• Behind the scenes info on how the writing process works and what you’ve learned
  • The struggles you faced trying to get your book written and the fear of self-publishing if you’ve never done it before
  • How you managed to find the time/energy to get your book finished
  • How sales and marketing are going

Create a Book Trailer

These fun, short videos create intrigue and interest about your book. You can create them with PowerPoint, outsource it to a professional, or just fire up your web cam and talk. It’s totally up to you.

When you’re finished, post it to YouTube, share it socially, embed it on your blog, and include it in your launch page. And while you’re posting to YouTube, don’t forget to put a link to your landing page in the description!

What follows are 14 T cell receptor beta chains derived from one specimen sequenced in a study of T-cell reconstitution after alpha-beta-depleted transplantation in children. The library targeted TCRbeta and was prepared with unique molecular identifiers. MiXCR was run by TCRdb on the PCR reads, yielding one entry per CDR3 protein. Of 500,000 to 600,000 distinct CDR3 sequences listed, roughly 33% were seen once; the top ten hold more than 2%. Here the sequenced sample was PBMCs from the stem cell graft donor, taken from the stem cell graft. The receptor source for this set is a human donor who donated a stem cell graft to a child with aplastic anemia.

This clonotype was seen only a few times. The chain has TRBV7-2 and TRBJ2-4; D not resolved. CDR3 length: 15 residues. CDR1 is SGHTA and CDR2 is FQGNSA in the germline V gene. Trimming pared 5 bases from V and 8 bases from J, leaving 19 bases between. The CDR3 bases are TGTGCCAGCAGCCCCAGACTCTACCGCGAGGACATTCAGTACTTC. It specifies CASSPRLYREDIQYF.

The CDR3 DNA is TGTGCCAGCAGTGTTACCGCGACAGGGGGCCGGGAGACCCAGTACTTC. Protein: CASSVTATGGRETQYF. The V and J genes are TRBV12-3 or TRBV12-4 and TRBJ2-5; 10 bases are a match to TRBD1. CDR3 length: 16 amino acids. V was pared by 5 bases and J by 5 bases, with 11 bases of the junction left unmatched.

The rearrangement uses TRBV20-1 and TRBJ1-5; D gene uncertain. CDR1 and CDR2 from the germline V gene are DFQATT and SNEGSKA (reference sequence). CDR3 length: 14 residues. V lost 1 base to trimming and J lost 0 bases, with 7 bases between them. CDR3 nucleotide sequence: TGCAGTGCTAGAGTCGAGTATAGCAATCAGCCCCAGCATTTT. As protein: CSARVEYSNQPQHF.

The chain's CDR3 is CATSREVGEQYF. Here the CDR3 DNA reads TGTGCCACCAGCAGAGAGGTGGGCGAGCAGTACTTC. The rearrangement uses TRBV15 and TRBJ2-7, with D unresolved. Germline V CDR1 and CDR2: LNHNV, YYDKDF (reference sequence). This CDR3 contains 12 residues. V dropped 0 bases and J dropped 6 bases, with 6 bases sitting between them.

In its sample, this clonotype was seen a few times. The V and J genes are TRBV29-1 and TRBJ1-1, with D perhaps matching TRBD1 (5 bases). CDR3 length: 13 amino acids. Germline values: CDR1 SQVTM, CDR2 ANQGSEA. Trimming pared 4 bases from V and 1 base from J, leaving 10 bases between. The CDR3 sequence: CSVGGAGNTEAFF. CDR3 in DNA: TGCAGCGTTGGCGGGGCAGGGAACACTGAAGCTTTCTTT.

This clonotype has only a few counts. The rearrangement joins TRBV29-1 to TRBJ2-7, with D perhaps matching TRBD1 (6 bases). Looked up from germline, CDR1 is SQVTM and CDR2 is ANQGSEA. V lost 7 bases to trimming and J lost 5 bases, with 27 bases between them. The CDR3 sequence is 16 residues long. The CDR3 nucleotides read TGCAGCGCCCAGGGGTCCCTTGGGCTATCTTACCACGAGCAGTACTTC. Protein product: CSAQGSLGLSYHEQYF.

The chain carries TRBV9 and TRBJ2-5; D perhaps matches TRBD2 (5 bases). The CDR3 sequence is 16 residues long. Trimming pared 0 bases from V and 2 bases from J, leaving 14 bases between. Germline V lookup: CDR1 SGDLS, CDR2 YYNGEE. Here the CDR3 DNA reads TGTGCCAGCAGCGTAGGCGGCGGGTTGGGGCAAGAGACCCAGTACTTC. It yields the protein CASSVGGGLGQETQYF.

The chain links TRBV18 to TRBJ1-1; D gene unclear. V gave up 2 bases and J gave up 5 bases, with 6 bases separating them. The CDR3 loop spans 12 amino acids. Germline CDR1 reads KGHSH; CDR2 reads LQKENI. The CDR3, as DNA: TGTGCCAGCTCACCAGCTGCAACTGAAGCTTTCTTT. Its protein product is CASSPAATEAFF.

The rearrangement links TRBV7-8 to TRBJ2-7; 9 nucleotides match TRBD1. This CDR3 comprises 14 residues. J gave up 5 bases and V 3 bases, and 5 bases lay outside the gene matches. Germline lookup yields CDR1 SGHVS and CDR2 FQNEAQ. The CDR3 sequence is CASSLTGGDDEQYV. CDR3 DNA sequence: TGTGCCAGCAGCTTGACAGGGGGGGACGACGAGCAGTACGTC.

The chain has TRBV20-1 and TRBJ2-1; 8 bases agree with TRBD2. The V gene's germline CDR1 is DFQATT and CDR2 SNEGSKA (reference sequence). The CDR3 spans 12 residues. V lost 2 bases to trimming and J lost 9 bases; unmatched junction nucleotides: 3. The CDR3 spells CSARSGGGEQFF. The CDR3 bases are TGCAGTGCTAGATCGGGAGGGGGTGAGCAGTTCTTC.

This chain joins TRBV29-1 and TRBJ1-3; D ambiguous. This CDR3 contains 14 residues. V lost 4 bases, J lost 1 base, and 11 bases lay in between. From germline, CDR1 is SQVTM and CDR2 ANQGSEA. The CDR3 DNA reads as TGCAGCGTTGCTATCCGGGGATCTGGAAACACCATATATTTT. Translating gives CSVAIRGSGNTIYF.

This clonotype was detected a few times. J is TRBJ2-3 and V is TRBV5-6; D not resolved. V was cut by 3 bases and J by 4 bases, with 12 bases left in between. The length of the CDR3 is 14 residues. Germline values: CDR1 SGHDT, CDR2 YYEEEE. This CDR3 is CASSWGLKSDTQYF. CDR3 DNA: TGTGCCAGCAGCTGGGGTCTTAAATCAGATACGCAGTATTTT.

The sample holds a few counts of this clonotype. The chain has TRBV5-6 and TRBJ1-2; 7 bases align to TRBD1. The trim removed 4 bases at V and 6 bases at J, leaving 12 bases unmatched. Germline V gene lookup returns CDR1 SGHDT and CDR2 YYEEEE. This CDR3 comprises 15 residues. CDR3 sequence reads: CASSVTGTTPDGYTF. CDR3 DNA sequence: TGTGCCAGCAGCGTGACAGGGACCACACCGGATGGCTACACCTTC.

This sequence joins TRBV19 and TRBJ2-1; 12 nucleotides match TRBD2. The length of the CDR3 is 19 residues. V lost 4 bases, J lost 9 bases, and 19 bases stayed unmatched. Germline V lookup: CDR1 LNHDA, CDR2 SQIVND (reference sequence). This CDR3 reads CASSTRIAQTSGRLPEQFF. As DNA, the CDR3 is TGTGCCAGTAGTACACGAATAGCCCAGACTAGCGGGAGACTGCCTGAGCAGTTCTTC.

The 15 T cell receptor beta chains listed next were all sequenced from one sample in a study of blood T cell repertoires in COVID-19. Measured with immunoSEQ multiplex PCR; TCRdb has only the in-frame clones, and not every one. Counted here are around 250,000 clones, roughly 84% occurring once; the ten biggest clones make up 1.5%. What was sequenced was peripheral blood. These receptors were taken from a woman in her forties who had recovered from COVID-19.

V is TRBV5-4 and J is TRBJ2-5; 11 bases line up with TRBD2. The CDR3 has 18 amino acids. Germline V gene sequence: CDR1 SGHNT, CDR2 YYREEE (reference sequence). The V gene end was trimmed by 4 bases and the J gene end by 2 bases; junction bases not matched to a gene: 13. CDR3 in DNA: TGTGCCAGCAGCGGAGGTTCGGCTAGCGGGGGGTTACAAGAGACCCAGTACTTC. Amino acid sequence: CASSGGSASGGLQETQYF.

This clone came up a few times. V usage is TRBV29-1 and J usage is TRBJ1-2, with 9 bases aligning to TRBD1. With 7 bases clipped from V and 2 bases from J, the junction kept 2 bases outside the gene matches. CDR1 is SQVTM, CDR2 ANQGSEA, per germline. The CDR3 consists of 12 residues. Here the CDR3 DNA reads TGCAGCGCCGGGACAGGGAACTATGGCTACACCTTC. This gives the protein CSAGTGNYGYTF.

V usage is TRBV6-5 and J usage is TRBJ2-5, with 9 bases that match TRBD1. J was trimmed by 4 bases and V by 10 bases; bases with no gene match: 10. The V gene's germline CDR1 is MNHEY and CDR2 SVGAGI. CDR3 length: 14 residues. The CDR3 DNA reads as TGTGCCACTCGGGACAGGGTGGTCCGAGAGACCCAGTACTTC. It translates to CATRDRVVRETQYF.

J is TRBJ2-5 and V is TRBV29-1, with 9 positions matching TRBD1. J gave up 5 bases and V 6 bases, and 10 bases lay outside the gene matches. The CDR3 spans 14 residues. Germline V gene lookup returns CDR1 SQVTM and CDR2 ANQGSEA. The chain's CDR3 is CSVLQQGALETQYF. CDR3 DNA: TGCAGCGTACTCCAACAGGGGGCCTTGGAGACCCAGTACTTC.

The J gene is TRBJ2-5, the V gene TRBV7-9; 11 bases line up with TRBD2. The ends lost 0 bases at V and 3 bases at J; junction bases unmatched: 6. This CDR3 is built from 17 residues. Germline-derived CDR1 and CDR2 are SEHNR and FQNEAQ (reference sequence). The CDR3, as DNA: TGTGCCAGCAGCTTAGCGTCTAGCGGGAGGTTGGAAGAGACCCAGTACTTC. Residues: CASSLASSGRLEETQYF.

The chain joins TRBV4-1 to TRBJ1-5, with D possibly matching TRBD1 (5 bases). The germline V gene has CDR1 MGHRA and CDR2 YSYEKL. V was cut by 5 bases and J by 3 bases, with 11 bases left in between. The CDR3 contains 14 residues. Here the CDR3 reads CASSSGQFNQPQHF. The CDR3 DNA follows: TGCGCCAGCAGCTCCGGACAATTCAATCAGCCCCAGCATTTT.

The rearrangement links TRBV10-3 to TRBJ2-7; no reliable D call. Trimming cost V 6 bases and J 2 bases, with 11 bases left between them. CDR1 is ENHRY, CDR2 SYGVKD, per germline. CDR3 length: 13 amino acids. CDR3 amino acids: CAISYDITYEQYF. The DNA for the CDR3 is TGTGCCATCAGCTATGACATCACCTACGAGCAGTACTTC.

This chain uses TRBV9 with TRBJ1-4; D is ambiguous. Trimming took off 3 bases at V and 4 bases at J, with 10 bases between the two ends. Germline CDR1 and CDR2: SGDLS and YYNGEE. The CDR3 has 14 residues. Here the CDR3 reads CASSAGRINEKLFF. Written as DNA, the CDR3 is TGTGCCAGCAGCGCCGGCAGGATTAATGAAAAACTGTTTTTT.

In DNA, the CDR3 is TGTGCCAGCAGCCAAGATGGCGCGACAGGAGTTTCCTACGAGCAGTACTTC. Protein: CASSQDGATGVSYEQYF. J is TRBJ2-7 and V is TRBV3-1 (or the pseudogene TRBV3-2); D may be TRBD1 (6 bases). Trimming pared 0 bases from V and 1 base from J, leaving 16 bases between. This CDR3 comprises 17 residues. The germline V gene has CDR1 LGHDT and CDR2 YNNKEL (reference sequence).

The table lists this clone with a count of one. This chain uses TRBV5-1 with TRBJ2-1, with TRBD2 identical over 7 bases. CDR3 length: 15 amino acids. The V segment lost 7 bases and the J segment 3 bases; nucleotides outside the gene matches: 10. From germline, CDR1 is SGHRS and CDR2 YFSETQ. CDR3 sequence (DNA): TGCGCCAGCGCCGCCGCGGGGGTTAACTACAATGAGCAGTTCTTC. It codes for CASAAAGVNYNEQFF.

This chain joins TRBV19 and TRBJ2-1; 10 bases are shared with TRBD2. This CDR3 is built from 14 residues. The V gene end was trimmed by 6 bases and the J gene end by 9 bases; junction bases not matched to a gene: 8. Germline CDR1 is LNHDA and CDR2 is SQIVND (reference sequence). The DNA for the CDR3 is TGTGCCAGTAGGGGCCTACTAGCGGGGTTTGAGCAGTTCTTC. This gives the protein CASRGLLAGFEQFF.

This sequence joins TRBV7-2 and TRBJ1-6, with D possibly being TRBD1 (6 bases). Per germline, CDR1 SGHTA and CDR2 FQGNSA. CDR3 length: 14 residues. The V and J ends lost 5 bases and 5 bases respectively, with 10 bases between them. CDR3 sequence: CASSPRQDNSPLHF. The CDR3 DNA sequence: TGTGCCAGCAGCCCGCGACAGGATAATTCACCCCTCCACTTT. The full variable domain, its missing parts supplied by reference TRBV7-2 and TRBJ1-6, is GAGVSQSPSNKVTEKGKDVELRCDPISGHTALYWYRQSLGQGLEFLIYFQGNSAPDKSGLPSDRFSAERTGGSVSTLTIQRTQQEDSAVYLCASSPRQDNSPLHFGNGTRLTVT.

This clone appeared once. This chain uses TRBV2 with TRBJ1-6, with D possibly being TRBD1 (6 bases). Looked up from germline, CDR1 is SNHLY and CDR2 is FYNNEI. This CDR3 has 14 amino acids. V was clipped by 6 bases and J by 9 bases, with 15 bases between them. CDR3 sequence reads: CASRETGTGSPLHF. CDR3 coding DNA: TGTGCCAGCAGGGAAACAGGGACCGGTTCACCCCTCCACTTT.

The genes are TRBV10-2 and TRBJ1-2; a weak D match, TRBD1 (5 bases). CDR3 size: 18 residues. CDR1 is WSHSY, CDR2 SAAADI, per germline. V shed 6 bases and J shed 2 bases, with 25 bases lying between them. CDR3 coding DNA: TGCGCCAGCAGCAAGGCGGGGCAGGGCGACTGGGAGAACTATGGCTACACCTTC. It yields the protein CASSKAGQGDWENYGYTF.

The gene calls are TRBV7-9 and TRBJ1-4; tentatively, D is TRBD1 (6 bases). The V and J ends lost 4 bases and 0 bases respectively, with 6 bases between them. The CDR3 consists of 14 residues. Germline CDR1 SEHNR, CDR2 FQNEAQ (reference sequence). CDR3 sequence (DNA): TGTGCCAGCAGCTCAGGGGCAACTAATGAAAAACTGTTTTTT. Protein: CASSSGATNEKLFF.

Host a Book Launch

On launch day, invite your fans and friends to a “meet the author” chat on Facebook Live or another Live platform. This can be as informal as a Q&A, or as structured as a training event, complete with slides, but don’t be afraid to just “open the phone lines” and invite your fans to share in your excitement.

Make the Guest Posting Rounds

Now is the time to be seen on other blogs, on podcasts, and anywhere your audience is hanging out. Have your VA send out an introductory email with a targeted post or interview proposal for best results. After all, no one wants to host yet another in a long line of “me too” interviews. Give them something customized to their audience, though, and you’ll get a lot more invitations.